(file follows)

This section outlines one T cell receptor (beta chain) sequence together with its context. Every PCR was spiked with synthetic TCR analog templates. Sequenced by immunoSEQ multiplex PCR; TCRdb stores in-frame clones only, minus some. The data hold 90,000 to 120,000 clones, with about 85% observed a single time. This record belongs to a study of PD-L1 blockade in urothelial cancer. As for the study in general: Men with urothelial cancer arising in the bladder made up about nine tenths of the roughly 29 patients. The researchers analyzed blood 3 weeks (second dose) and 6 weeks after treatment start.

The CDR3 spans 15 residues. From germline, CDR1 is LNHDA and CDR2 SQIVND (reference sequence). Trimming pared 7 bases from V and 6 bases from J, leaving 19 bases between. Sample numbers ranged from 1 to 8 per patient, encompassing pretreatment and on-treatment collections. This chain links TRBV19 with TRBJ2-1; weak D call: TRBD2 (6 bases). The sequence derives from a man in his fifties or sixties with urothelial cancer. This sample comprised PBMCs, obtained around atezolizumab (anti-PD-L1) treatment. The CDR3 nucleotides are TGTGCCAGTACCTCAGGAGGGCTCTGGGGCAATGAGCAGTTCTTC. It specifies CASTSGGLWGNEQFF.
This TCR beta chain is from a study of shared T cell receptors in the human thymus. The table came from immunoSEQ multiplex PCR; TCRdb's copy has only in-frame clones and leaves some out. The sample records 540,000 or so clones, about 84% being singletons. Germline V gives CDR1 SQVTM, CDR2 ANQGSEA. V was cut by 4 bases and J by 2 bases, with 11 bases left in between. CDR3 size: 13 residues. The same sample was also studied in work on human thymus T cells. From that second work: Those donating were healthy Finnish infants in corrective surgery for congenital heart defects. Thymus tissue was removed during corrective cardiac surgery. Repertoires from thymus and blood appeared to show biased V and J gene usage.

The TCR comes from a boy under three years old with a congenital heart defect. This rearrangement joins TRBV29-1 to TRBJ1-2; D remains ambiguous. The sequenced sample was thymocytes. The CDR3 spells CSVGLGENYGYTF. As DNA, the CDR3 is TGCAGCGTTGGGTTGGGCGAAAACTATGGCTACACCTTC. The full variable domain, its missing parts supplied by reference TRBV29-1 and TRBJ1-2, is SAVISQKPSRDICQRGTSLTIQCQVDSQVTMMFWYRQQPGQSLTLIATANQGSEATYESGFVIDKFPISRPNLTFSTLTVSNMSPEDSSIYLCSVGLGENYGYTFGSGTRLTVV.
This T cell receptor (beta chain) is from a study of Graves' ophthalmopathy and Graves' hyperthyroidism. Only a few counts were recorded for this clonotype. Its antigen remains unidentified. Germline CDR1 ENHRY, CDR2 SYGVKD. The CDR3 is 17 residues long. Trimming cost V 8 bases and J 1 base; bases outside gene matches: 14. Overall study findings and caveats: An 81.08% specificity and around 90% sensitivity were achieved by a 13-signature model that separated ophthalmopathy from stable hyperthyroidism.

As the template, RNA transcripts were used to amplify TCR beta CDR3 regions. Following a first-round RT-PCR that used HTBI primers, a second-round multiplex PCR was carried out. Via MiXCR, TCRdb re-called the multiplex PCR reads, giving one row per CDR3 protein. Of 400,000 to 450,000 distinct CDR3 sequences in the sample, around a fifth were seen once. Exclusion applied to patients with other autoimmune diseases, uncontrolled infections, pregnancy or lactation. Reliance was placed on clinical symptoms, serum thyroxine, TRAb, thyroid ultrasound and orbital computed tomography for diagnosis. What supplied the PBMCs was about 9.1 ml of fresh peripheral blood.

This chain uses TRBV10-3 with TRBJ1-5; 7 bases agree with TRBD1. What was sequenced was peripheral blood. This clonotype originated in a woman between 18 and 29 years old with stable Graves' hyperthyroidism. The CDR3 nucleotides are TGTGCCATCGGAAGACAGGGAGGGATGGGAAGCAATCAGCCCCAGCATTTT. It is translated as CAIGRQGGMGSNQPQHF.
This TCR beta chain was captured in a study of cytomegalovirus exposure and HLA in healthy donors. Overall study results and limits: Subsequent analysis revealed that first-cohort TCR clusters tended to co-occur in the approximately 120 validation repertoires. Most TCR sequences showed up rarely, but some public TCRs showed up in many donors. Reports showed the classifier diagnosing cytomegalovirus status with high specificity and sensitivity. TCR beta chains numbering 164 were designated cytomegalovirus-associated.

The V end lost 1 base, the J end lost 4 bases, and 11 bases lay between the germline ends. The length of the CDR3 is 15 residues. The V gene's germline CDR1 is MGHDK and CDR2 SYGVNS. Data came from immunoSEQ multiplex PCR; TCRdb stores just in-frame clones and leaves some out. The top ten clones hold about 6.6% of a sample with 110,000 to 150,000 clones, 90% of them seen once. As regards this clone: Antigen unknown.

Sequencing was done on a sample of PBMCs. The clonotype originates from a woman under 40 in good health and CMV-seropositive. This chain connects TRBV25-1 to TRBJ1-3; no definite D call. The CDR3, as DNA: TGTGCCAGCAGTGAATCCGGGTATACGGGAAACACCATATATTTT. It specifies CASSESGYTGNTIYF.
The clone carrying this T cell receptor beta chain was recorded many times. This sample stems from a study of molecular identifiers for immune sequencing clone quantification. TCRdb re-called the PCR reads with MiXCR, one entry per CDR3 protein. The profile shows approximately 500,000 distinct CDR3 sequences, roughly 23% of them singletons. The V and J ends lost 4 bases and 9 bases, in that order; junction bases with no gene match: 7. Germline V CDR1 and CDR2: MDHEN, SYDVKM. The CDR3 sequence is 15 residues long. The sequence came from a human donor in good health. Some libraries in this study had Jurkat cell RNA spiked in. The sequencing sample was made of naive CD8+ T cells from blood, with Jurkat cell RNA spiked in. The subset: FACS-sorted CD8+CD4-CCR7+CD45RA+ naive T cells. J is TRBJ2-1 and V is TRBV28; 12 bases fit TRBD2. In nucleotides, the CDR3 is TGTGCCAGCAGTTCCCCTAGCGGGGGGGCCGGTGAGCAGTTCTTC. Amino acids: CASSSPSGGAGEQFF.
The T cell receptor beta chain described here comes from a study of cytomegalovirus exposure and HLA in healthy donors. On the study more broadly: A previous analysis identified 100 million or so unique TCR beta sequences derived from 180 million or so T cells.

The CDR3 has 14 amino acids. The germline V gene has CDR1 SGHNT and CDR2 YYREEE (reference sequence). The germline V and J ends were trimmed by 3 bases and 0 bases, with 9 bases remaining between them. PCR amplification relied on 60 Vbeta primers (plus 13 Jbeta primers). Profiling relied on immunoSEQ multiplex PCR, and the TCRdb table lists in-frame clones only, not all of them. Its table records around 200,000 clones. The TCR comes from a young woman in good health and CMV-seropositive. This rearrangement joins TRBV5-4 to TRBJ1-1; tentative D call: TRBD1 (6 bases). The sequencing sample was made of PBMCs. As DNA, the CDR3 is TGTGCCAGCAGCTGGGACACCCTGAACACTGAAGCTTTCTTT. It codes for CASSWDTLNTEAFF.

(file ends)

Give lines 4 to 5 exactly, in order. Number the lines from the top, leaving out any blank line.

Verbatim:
The TCR comes from a boy under three years old with a congenital heart defect. This rearrangement joins TRBV29-1 to TRBJ1-2; D remains ambiguous. The sequenced sample was thymocytes. The CDR3 spells CSVGLGENYGYTF. As DNA, the CDR3 is TGCAGCGTTGGGTTGGGCGAAAACTATGGCTACACCTTC. The full variable domain, its missing parts supplied by reference TRBV29-1 and TRBJ1-2, is SAVISQKPSRDICQRGTSLTIQCQVDSQVTMMFWYRQQPGQSLTLIATANQGSEATYESGFVIDKFPISRPNLTFSTLTVSNMSPEDSSIYLCSVGLGENYGYTFGSGTRLTVV.
This T cell receptor (beta chain) is from a study of Graves' ophthalmopathy and Graves' hyperthyroidism. Only a few counts were recorded for this clonotype. Its antigen remains unidentified. Germline CDR1 ENHRY, CDR2 SYGVKD. The CDR3 is 17 residues long. Trimming cost V 8 bases and J 1 base; bases outside gene matches: 14. Overall study findings and caveats: An 81.08% specificity and around 90% sensitivity were achieved by a 13-signature model that separated ophthalmopathy from stable hyperthyroidism.